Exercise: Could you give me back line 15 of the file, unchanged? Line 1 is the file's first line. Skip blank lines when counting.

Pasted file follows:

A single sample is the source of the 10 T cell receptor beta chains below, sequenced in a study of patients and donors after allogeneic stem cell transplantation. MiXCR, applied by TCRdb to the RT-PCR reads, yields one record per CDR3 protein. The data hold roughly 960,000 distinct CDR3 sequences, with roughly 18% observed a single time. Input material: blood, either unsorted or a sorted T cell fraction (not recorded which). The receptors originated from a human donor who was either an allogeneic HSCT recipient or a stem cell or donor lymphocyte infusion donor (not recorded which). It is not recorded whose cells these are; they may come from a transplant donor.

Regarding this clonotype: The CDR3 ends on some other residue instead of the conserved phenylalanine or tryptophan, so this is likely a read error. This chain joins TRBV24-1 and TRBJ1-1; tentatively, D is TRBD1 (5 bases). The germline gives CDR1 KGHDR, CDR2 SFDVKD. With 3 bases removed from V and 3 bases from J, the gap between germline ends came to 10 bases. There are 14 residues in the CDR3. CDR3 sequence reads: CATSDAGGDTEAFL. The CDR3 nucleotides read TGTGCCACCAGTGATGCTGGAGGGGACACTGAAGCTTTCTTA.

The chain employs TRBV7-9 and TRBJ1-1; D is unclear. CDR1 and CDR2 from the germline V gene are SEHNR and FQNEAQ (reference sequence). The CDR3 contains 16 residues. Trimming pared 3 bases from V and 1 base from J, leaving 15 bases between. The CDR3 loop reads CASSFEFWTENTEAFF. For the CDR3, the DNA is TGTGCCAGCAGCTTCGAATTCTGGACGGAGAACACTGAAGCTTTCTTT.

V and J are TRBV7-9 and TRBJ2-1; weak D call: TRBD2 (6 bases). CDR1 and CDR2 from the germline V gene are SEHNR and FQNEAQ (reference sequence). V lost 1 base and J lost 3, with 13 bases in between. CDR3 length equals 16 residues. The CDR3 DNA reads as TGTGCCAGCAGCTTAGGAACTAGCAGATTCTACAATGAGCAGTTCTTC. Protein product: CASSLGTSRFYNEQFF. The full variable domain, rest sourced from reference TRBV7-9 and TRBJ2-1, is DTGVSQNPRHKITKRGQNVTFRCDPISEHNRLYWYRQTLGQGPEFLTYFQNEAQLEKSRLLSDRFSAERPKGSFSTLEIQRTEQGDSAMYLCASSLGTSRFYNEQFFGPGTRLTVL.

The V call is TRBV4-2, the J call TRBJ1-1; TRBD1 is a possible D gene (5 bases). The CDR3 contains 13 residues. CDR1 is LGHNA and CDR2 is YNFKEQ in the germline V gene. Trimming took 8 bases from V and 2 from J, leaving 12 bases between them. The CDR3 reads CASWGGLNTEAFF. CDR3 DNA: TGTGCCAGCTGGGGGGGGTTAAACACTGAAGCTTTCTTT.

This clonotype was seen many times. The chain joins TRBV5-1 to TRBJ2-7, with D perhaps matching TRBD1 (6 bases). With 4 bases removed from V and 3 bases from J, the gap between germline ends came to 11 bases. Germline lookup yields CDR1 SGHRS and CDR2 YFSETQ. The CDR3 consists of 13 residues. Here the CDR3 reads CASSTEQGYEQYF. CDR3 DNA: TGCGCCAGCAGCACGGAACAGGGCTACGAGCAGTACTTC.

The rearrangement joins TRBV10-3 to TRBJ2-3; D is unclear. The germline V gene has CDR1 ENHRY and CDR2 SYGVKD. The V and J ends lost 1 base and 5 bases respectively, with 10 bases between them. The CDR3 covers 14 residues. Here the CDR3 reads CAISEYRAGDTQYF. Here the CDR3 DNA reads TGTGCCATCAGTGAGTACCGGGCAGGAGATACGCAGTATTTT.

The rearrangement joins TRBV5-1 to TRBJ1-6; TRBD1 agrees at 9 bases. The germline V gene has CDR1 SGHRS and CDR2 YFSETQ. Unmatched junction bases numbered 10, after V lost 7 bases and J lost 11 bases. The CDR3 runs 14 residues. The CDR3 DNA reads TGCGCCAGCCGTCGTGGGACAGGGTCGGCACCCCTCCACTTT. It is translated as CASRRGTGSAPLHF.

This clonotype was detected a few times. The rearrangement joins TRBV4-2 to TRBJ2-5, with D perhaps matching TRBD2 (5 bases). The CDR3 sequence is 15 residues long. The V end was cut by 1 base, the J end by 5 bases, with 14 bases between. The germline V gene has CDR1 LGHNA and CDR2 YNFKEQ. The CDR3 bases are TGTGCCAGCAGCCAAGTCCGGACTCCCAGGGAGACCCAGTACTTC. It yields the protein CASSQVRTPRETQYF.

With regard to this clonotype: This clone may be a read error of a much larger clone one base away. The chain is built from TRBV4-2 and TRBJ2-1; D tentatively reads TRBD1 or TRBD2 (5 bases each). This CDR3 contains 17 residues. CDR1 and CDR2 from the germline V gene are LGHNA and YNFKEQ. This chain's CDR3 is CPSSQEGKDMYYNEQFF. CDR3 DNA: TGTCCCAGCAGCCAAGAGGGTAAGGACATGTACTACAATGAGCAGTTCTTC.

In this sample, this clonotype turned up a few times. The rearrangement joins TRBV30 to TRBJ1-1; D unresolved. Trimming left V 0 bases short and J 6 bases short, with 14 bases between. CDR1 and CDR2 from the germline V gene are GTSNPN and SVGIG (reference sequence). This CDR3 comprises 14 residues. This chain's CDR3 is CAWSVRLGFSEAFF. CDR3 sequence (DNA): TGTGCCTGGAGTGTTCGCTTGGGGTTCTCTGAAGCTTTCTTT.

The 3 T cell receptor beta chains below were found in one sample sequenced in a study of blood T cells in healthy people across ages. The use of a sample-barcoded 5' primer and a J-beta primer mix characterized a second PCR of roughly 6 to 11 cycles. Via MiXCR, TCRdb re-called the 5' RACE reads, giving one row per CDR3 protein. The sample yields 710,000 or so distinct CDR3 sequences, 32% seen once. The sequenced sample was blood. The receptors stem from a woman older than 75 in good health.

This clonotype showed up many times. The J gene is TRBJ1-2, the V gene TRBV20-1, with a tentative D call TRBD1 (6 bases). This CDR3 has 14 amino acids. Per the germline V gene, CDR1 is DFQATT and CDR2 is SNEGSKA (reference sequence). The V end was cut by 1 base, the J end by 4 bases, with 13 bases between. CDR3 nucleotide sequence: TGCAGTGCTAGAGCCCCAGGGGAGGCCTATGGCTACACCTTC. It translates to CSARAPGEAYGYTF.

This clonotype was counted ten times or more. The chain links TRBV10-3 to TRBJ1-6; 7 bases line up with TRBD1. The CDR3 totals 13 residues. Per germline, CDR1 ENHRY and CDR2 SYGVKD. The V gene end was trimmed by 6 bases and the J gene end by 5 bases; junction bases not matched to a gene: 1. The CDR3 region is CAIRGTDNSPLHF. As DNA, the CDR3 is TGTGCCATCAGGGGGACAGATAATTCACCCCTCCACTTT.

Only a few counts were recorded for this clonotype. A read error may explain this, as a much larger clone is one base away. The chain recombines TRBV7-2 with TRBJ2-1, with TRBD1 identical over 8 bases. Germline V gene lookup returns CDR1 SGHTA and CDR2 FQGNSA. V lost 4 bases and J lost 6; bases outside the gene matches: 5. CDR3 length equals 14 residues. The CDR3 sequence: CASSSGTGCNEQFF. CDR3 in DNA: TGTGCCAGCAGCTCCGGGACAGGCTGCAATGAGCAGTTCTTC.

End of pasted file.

Only a few counts were recorded for this clonotype. A read error may explain this, as a much larger clone is one base away. The chain recombines TRBV7-2 with TRBJ2-1, with TRBD1 identical over 8 bases. Germline V gene lookup returns CDR1 SGHTA and CDR2 FQGNSA. V lost 4 bases and J lost 6; bases outside the gene matches: 5. CDR3 length equals 14 residues. The CDR3 sequence: CASSSGTGCNEQFF. CDR3 in DNA: TGTGCCAGCAGCTCCGGGACAGGCTGCAATGAGCAGTTCTTC.